By and large it is hard for us to carry out this task of being fishers of men because not only we tend to hold on to the “good things and good people” that make up our good baggage, but we strive night and day to add to it. Oftentimes this results in frustration, unhappiness, restlessness, dissatisfaction and might lead to cynicism. At the peak of one of these spouts of sadness we might say something like: “I need a drink; I need a vacation; I ought to get away from all this.”

The solution is a heavenly reward, grounded in inner peace, which is granted us gradually as we learn to trust more and more in the Father’s love for us. It is rooted in the belief that if the Father gave us his only Son on the cross, he will give us everything else that we need to live with genuine inner joy (cf. Romans 8:32).

Relying on this concept, we would use our “nets,” our “boats” to make a living, to provide for our loved ones, but without that compulsion to accumulate, to pile up because we would be keeping our eyes fixed on our heavenly Father. We would love and care for our family members, for all our loved ones, but without becoming worried sick. In true humility, we would acknowledge that what we can do for them is limited to loving and caring.

There are too many things that are beyond our efforts and, certainly, our control.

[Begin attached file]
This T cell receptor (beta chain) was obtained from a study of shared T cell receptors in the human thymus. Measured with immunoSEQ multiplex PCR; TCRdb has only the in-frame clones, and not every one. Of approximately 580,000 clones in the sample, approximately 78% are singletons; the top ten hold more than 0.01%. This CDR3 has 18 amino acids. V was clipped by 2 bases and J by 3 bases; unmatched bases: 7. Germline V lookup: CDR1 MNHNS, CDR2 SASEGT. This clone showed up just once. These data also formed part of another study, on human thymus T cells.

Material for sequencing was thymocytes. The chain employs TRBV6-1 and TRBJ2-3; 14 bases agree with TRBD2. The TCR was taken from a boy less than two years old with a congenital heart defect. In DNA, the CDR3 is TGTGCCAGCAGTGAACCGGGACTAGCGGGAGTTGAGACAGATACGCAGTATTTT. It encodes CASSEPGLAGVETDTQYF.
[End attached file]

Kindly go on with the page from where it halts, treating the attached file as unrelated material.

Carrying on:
Now, we might think that, once we reach this stage, we would be baggage-free; but it is not so. The saints assure us that the hardest baggage to shed is, perhaps, the one of our way of praying, of worshipping God, of relating to him and of thinking of him. Eventually and hopefully, we will realize that our ways of praying, of worshipping, of thinking of God, of relating to him might be still too “man-made” and inadequate, if not wrong. That would be because, the closer we get to the Light that is God, the more we will find ourselves in darkness, blinded by his awesome, unbearable brightness. Thus, at any stage of our journey from shedding evil ways to shedding our earthly concept of God we need each other, especially each other’s prayers; we need to be docile to the Holy Spirit and we need the spiritual boldness to trust the Lord enough so that we may grow a little bit freer, every day. Thus, we would live with the constant awareness that our life is unfolding under the watchful eyes of our Father and secure in his most powerful yet gentle hands.

That would be the full realization of having repented and of truly believing in the Gospel.

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Written by
Fr Dino Vanin

REVEREND DINO VANIN, PIME was born in Cendon di Silea, Province of Treviso, Italy in 1946. He entered the PIME Seminary at Treviso at the tender age of eleven. He came to the U.S. in 1968, studying Theology at Darlington Major Seminary in New Jersey. He has an MA in Secondary School Administration from Seton Hall University. Ordained in 1972, he served as an administrator, teacher, rector and principal at the PIME High School Seminary in Newark, Ohio before being sent to the missions of Thailand, where he served for six years. He is currently the Treasurer of the U.S. Region of PIME in Detroit. On December 16, 2018 he was installed as Pastor of San Francesco Catholic Church in Clinton Township, MI. Every week he takes some time off from his parish ministry to do some administrative work at PIME headquarters in Detroit. Due to his increased workload at the parish while continuing as Treasurer of the U. S. Region of PIME and as counselor and spiritual director, he spends any time left doing a little woodworking.

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Written by Fr Dino Vanin